• decide to cancel the aid to Greece? But with such a currency creation, Greece would no longer be in need of it.
  • exclude Greece from the eurozone? This is legally impossible.
  • decree an embargo on Greek products? Besides the fact that its commerce with the eurozone represents only 35% of the total of its external exchanges, Greece could then attack the other states before the Court of Justice of Luxembourg, with a good chance of winning...

In fact, such measures would put the German government in front of the wall. If it were consequent with itself, and keen on respecting the decisions of the Constitutional Court at Karlsruhe, it would itself leave the eurozone. Then, freed of Germany (as well, probably, as of Austria and Finland), the eurozone could reorganize itself in a more rational manner.

Moreover, without the weight of Germany, the euro would depreciate by ca 20%, whereas the newly reintroduced mark would tend to appreciate by 15% to 20%. The difference in the exchange rate could reach 33% (if calculated from the new value of the recovered mark) or 50%, if calculated from the value of the maintained euro. This difference would be more than sufficient for the commercial excedents of Germany (which are realized up to 60% in the eurozone) to melt like snow in the sun, and we would return to the situation of 2000/2001. One would then discover that Germany entertains in fact a commercial deficit in its exchanges with the emerging countries.

Otherwise, if the economic price of an exit from the euro appeared to high to Germany to pay, it could take the decision to remain in the eurozone nevertheless, at the cost of a constitutional amendment. But then, it would find itself in agreement with Greece, and we can bet that other countries would soon imitate the example of Athens. More and more, we would arrive to an equivalent of the "quantitave softening" which the Federal Reserve of the United States has achieved. It would be effected not by the BCE, but by the central banks of each country.

The inflationist push would in reality be quite low. The total amount of emission has been estimated by the president of the European Commission, M. Barroso himself, to 2,200 billion euros, which is a little bit less than a quarter of the annual GDP of the zone. It is on a scale with the "quantitative softenings" put in place by the Federal Reserve of the US. Such an injection of liquidities into economies which are stagnant, if not even in recession, would not have the inflationist effects that it would otherwise have, if the totality of the capacities of production were at work.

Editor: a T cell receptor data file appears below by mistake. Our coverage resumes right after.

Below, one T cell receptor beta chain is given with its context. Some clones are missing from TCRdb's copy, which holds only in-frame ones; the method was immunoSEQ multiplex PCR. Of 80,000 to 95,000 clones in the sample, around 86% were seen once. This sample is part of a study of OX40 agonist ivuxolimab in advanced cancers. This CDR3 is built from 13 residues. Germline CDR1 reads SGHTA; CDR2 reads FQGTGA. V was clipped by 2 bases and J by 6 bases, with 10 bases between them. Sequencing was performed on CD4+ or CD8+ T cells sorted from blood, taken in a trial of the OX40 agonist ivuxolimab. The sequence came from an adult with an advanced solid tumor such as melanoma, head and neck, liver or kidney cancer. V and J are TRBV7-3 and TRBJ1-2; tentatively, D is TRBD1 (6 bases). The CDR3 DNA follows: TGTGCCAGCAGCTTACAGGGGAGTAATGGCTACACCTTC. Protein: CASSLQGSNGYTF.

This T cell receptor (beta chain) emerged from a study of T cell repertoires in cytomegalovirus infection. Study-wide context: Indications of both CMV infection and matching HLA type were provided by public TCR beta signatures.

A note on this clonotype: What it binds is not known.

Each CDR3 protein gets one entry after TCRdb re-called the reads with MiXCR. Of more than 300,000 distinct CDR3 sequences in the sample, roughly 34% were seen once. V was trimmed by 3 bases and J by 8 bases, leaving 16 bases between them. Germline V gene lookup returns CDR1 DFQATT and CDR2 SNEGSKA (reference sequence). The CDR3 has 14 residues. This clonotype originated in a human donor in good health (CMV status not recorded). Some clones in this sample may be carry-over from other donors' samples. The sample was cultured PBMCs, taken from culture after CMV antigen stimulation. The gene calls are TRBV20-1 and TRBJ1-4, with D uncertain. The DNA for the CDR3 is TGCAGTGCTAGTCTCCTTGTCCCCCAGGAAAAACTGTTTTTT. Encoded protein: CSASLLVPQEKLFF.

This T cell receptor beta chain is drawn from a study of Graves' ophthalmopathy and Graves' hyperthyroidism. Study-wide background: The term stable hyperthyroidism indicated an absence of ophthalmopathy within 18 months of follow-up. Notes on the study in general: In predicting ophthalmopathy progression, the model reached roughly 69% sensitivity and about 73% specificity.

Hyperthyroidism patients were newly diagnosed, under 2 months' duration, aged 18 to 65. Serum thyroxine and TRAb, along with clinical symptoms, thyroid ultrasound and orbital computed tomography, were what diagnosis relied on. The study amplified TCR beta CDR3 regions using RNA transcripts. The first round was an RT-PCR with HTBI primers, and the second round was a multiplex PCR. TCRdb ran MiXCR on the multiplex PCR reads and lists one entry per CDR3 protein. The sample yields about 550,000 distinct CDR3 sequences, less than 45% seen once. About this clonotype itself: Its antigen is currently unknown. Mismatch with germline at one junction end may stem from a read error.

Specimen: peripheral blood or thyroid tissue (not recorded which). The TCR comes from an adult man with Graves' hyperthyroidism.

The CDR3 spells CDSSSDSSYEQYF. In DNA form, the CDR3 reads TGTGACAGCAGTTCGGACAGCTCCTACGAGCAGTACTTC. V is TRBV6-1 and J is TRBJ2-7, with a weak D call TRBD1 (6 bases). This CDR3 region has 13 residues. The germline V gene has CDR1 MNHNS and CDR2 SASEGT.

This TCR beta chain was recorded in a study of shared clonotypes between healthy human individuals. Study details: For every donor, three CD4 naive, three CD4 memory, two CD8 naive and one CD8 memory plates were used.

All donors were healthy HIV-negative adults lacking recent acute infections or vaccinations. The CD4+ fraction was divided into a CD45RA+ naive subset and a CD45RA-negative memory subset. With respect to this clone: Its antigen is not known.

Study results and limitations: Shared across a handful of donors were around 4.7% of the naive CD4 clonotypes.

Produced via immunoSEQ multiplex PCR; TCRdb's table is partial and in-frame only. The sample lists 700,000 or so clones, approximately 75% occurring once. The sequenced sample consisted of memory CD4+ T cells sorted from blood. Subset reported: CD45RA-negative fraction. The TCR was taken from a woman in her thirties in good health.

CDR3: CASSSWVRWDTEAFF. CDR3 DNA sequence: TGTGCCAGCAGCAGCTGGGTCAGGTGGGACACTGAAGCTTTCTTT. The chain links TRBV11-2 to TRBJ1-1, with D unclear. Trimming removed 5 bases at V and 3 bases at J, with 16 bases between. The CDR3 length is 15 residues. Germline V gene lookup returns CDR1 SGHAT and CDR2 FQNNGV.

The euro would depreciate in relation to the dollar, returning to an exchange rate of 1 euro for 1.15 or 1.20 dollars. This would bring a salvatory adduction of oxygen to the countries of Southern Europe but also to France, where all econometric studies, beginning with those of the national INSEE, show the destructive effects of the present surevaluation of the euro. There would then remain to be drawn the institutional lessons from these practices by modifying the statues of the European Central Bank.

George Papandreou did nothing of all this. He even took great care not to threaten with it in any way. He has so shown himwelf to be a worthy and loyal representative of a europeist party, the PASOK, a member of the Socialist International. In doing so, he let run away a good opportunity for his country, but he has also chosen the existing European institutions against the economies and the peoples of Europe. The infernal couple Merkel-Sarkozy should have thanked him for it! One might ask oneself, though, if in other countries, such an idea might not be making its way...

Jacques Sapir
translated by Anne-Marie de Grazia
November 7, 2011

Jacques Sapir (b. 1954); French economist, director of studies at Ecole des Hautes Etudes en Sciences Sociales (EHESS), Paris, head of CEMI-EHESS (Centre d'Etude des Modes d'Industrialisation). Expert on Russia and on military affairs.